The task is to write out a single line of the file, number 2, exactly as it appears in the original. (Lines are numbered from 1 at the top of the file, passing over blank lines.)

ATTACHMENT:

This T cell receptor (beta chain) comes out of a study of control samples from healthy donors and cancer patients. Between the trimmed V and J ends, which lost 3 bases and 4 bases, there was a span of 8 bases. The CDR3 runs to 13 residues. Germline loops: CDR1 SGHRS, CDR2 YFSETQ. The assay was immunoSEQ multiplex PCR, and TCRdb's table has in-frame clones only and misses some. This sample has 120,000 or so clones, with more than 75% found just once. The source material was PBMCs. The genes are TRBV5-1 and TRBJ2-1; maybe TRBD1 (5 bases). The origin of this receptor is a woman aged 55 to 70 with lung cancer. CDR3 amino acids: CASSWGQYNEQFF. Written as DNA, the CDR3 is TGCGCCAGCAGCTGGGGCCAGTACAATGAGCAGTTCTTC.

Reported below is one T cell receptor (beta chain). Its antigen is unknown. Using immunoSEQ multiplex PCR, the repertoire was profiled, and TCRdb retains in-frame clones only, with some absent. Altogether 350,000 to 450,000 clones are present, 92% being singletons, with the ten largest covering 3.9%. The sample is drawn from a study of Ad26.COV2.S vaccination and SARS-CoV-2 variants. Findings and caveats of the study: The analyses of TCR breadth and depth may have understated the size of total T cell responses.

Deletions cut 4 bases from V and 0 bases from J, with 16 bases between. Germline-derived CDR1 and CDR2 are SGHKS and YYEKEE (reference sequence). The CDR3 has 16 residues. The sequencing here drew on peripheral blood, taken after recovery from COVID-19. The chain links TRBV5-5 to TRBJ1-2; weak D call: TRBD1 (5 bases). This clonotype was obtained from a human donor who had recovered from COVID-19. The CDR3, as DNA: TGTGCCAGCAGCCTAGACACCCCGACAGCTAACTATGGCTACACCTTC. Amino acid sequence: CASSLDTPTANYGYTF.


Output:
Reported below is one T cell receptor (beta chain). Its antigen is unknown. Using immunoSEQ multiplex PCR, the repertoire was profiled, and TCRdb retains in-frame clones only, with some absent. Altogether 350,000 to 450,000 clones are present, 92% being singletons, with the ten largest covering 3.9%. The sample is drawn from a study of Ad26.COV2.S vaccination and SARS-CoV-2 variants. Findings and caveats of the study: The analyses of TCR breadth and depth may have understated the size of total T cell responses.